Both the New York Stock Exchange and the Nasdaq opened on time this morning, despite the blackout that gripped the Northeast and parts of the Midwest and Canada yesterday afternoon. Stocks hung languidly near the breakeven point for most of the day.

New York Mayor Michael Bloomberg rang the opening bell on Wall Street in a show of confidence. Earlier, he'd told New Yorkers to treat today as a "snow day" as they debated whether to go into work or not -- wishful thinking as the temperature topped 90 degrees. Some traders had it good, sleeping in the NYSE's private club above the exchange floor, which had emergency power last night.

At Fool HQ in the Mid-Atlantic, the power was on, and so was today's Motley Fool Take:

Buy Dell or Hold?

You can set your clock by it. Every three months, Dell(Nasdaq: DELL) updates the world on its business and financial affairs. What's strange is how little it seems to matter whether the computer market is humming along or falling apart at the seams. Dell is going to deliver another healthy quarter.

Last night, the company posted a 24% spurt in second-quarter profits on $9.8 billion in sales. Think the desktop is dead? Dell shows a 25% surge in shipments. Think servers are bad business because the dot-com boom went bust and companies are scaling back their information technology spending? Dell's server side managed a 27% jump in unit sales.

It's interesting to watch Dell stick to its knitting and grow in related areas like servers and printers. Most of its rivals treated personal computing like some cootie-riddled disaster and moved on to new ventures.

Hewlett-Packard (NYSE: HPQ) , Dell's closest competitor these days in what has become essentially a two-horse race, is making a run for IBM's(NYSE: IBM) stronghold in information technology products and services. Gateway(NYSE: GTW) is into plasma television sets. Apple(Nasdaq: AAPL) is selling digital music players and downloads. Not Dell.

Dell never suffered as badly as its peers, so it never really had a reason to move on. When it's feeding at a trough this well -- on its way to just over $3 billion in free cash flow this year -- why eat out? The company is looking to earn $0.26 a share in the third quarter on $10.5 billion in sales.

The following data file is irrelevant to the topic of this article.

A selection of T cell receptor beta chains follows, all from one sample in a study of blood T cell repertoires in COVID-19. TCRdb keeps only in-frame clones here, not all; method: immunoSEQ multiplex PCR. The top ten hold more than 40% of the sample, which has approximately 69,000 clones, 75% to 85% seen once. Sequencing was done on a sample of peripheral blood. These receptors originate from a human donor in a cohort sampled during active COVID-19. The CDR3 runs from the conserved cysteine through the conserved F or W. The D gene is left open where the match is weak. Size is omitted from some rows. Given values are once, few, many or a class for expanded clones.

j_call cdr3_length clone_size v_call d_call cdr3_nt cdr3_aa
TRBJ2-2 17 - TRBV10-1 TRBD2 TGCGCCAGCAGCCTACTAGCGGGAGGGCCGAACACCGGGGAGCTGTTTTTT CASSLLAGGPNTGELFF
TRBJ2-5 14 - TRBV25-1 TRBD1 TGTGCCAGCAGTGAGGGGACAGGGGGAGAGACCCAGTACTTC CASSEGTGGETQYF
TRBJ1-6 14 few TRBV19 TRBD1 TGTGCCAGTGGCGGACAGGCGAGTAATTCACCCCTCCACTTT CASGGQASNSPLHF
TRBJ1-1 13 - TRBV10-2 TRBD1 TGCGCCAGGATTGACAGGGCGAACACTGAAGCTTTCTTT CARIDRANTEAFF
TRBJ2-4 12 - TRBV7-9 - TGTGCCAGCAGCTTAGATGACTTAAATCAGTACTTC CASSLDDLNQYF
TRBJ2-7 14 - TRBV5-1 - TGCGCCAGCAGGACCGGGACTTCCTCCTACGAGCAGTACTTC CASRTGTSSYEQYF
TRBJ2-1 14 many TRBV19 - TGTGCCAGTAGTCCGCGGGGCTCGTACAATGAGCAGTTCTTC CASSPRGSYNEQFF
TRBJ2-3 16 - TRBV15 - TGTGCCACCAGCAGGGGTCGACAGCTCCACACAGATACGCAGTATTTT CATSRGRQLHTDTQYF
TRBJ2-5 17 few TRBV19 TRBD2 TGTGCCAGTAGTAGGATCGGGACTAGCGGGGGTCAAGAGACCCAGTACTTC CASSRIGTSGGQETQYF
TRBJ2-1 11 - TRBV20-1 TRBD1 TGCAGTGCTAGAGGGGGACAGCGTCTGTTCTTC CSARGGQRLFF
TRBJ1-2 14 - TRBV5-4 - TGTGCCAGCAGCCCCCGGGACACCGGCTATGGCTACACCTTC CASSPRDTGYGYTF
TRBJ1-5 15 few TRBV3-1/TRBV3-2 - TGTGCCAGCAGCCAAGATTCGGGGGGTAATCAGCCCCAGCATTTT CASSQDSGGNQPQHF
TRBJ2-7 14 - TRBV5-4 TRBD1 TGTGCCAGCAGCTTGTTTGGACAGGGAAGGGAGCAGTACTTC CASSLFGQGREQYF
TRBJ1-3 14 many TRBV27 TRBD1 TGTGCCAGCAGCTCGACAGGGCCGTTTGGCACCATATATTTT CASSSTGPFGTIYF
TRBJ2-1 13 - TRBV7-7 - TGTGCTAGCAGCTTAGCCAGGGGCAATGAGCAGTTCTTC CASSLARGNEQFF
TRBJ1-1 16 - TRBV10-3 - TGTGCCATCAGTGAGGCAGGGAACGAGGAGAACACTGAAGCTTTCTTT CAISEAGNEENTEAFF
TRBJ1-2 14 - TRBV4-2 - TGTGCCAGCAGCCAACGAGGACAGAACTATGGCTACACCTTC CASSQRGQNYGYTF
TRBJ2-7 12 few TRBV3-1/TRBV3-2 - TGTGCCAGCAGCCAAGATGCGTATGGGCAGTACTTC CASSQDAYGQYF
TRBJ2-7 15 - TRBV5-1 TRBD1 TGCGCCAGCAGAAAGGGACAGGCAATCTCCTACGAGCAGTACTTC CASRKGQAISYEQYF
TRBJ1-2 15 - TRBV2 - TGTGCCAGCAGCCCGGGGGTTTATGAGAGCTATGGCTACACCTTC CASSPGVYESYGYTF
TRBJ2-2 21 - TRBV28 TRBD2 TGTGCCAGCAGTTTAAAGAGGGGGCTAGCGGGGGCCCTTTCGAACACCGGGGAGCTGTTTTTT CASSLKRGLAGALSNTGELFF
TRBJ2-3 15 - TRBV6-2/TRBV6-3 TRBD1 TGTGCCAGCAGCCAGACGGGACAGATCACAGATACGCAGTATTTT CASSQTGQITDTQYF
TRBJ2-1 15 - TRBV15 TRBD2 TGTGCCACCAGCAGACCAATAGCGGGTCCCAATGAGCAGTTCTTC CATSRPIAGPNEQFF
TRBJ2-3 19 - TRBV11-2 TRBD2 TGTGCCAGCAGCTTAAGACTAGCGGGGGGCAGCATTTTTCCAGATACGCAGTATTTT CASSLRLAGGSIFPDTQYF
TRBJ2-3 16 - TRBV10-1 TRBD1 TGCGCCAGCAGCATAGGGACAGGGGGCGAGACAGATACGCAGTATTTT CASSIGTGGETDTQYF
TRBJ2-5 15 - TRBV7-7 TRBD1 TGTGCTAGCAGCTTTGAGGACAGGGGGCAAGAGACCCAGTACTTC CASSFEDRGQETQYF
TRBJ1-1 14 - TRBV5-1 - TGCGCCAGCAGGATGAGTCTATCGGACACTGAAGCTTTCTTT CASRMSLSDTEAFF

Yes, you can tap that snooze bar again. Odds are that Dell will wake you in three months with more of the same.

Discussion Board of the Day: Dell Computer

While Dell's numbers have been stable over the past few quarters, can the same be said for the stock? Is Dell overvalued here in the $30s? Where would you expand next if you were Michael Dell? All this and more -- in the Dell Computer discussion board. Only on

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R.J. Reynolds Blows Smoke

Right about the time a good chunk of North America pitched into yesterday's 4 p.m. heart of darkness (boy, was it dark), R.J. Reynolds(NYSE: RJR) gets slapped with a smoldering subpoena. Of all the rotten luck.

Think about it: Historic outages spawn monster, anxiety-driven outdoor carnivals of sorts -- just the opportunity to light up during a long walk home in the fresh city air -- and R.J. Reynolds can't even pause to enjoy the parade.

The SEC reported late yesterday that it filed for federal enforcement of an earlier subpoena filed against the company July 3. That first subpoena requested that the second-largest roll 'em-and-smoke 'em tobacco merchant cough up documents detailing its accounting practices.

The burning issue: How does R.J. Reynolds account for its copious litigation costs? This inquiry is part of a larger, formal investigation, in which the SEC is seeking out possible securities law violations.

Ever belligerent, R.J. Reynolds refuses to hand over the documents on grounds that the information is confidential and, if disclosed, could harm the company's legal stance and strategy. The SEC wants details of litigation fees and expenses on a monthly, quarterly, and annual basis. Reynolds says it wants a guarantee the information will remain confidential.

Meanwhile, investors have plenty of other reasons to pace the den. R.J. Reynolds -- maker of Camel, Salem, Doral, and others -- sells 25% of our nation's cigarettes, but sales and free cash flow (FCF) have been eaten alive, not by swarming locusts, but by low-priced competition and state excise taxes. Take a look since 1999:

          1999   2000   2001   2002   YTD (to 6/30)
  Sales  $7.4B    6.0    6.2    6.2    2.6
FCF     neg.  $614M    552    378    neg.
Sales in billions, Free Cash Flow in millions.

Reynolds is expected to earn $2.84 per share this year, nearly $1 less than its annual $3.80 per share (or $320 million) dividend. After getting sliced in half in the last 12 months, the $31 stock yields a giant 11.80%, making Altria's(NYSE: MO) 6.30% look downright rank.